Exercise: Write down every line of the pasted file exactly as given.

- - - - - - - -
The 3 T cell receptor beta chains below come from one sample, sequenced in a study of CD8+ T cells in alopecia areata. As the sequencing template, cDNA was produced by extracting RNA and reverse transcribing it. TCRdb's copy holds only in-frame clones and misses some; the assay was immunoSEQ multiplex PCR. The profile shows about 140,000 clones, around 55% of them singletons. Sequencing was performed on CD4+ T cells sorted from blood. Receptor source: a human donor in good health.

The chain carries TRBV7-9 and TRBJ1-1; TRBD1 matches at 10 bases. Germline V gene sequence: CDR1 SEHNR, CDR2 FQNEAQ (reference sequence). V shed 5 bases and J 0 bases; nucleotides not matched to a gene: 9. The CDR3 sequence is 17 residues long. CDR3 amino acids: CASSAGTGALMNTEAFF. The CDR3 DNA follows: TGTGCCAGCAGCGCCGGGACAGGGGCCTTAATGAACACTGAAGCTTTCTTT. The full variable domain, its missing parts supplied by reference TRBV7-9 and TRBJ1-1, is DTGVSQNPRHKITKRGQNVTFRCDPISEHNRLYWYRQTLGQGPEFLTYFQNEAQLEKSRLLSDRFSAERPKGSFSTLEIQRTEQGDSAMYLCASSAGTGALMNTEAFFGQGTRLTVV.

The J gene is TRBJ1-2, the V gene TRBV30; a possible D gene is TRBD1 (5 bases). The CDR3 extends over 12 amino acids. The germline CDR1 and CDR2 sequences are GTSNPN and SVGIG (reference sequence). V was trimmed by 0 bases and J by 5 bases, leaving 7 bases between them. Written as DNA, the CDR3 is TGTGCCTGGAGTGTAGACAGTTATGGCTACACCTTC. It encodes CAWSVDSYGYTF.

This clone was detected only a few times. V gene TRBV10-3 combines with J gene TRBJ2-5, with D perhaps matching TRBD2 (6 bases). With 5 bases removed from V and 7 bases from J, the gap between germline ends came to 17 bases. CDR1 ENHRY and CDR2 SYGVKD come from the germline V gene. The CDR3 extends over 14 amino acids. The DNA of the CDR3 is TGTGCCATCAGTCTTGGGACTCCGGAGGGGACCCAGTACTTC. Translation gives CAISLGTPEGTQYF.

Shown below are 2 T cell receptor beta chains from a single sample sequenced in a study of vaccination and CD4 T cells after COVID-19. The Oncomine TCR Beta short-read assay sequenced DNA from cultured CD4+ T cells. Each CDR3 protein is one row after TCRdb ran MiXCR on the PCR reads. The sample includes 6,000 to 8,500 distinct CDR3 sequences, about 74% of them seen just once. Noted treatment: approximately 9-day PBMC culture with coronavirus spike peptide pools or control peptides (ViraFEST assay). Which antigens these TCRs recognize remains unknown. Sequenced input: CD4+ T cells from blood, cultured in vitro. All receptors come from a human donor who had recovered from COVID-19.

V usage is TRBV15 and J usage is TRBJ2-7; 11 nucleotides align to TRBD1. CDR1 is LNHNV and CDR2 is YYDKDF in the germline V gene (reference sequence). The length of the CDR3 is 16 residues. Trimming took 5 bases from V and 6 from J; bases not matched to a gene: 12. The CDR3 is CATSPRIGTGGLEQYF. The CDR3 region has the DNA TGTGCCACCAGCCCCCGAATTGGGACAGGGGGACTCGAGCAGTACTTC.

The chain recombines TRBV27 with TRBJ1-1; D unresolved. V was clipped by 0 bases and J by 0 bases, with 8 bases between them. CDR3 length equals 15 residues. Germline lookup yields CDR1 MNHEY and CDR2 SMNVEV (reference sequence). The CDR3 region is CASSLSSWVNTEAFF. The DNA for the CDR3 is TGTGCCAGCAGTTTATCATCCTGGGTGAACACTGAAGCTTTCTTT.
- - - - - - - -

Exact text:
The 3 T cell receptor beta chains below come from one sample, sequenced in a study of CD8+ T cells in alopecia areata. As the sequencing template, cDNA was produced by extracting RNA and reverse transcribing it. TCRdb's copy holds only in-frame clones and misses some; the assay was immunoSEQ multiplex PCR. The profile shows about 140,000 clones, around 55% of them singletons. Sequencing was performed on CD4+ T cells sorted from blood. Receptor source: a human donor in good health.

The chain carries TRBV7-9 and TRBJ1-1; TRBD1 matches at 10 bases. Germline V gene sequence: CDR1 SEHNR, CDR2 FQNEAQ (reference sequence). V shed 5 bases and J 0 bases; nucleotides not matched to a gene: 9. The CDR3 sequence is 17 residues long. CDR3 amino acids: CASSAGTGALMNTEAFF. The CDR3 DNA follows: TGTGCCAGCAGCGCCGGGACAGGGGCCTTAATGAACACTGAAGCTTTCTTT. The full variable domain, its missing parts supplied by reference TRBV7-9 and TRBJ1-1, is DTGVSQNPRHKITKRGQNVTFRCDPISEHNRLYWYRQTLGQGPEFLTYFQNEAQLEKSRLLSDRFSAERPKGSFSTLEIQRTEQGDSAMYLCASSAGTGALMNTEAFFGQGTRLTVV.

The J gene is TRBJ1-2, the V gene TRBV30; a possible D gene is TRBD1 (5 bases). The CDR3 extends over 12 amino acids. The germline CDR1 and CDR2 sequences are GTSNPN and SVGIG (reference sequence). V was trimmed by 0 bases and J by 5 bases, leaving 7 bases between them. Written as DNA, the CDR3 is TGTGCCTGGAGTGTAGACAGTTATGGCTACACCTTC. It encodes CAWSVDSYGYTF.

This clone was detected only a few times. V gene TRBV10-3 combines with J gene TRBJ2-5, with D perhaps matching TRBD2 (6 bases). With 5 bases removed from V and 7 bases from J, the gap between germline ends came to 17 bases. CDR1 ENHRY and CDR2 SYGVKD come from the germline V gene. The CDR3 extends over 14 amino acids. The DNA of the CDR3 is TGTGCCATCAGTCTTGGGACTCCGGAGGGGACCCAGTACTTC. Translation gives CAISLGTPEGTQYF.

Shown below are 2 T cell receptor beta chains from a single sample sequenced in a study of vaccination and CD4 T cells after COVID-19. The Oncomine TCR Beta short-read assay sequenced DNA from cultured CD4+ T cells. Each CDR3 protein is one row after TCRdb ran MiXCR on the PCR reads. The sample includes 6,000 to 8,500 distinct CDR3 sequences, about 74% of them seen just once. Noted treatment: approximately 9-day PBMC culture with coronavirus spike peptide pools or control peptides (ViraFEST assay). Which antigens these TCRs recognize remains unknown. Sequenced input: CD4+ T cells from blood, cultured in vitro. All receptors come from a human donor who had recovered from COVID-19.

V usage is TRBV15 and J usage is TRBJ2-7; 11 nucleotides align to TRBD1. CDR1 is LNHNV and CDR2 is YYDKDF in the germline V gene (reference sequence). The length of the CDR3 is 16 residues. Trimming took 5 bases from V and 6 from J; bases not matched to a gene: 12. The CDR3 is CATSPRIGTGGLEQYF. The CDR3 region has the DNA TGTGCCACCAGCCCCCGAATTGGGACAGGGGGACTCGAGCAGTACTTC.

The chain recombines TRBV27 with TRBJ1-1; D unresolved. V was clipped by 0 bases and J by 0 bases, with 8 bases between them. CDR3 length equals 15 residues. Germline lookup yields CDR1 MNHEY and CDR2 SMNVEV (reference sequence). The CDR3 region is CASSLSSWVNTEAFF. The DNA for the CDR3 is TGTGCCAGCAGTTTATCATCCTGGGTGAACACTGAAGCTTTCTTT.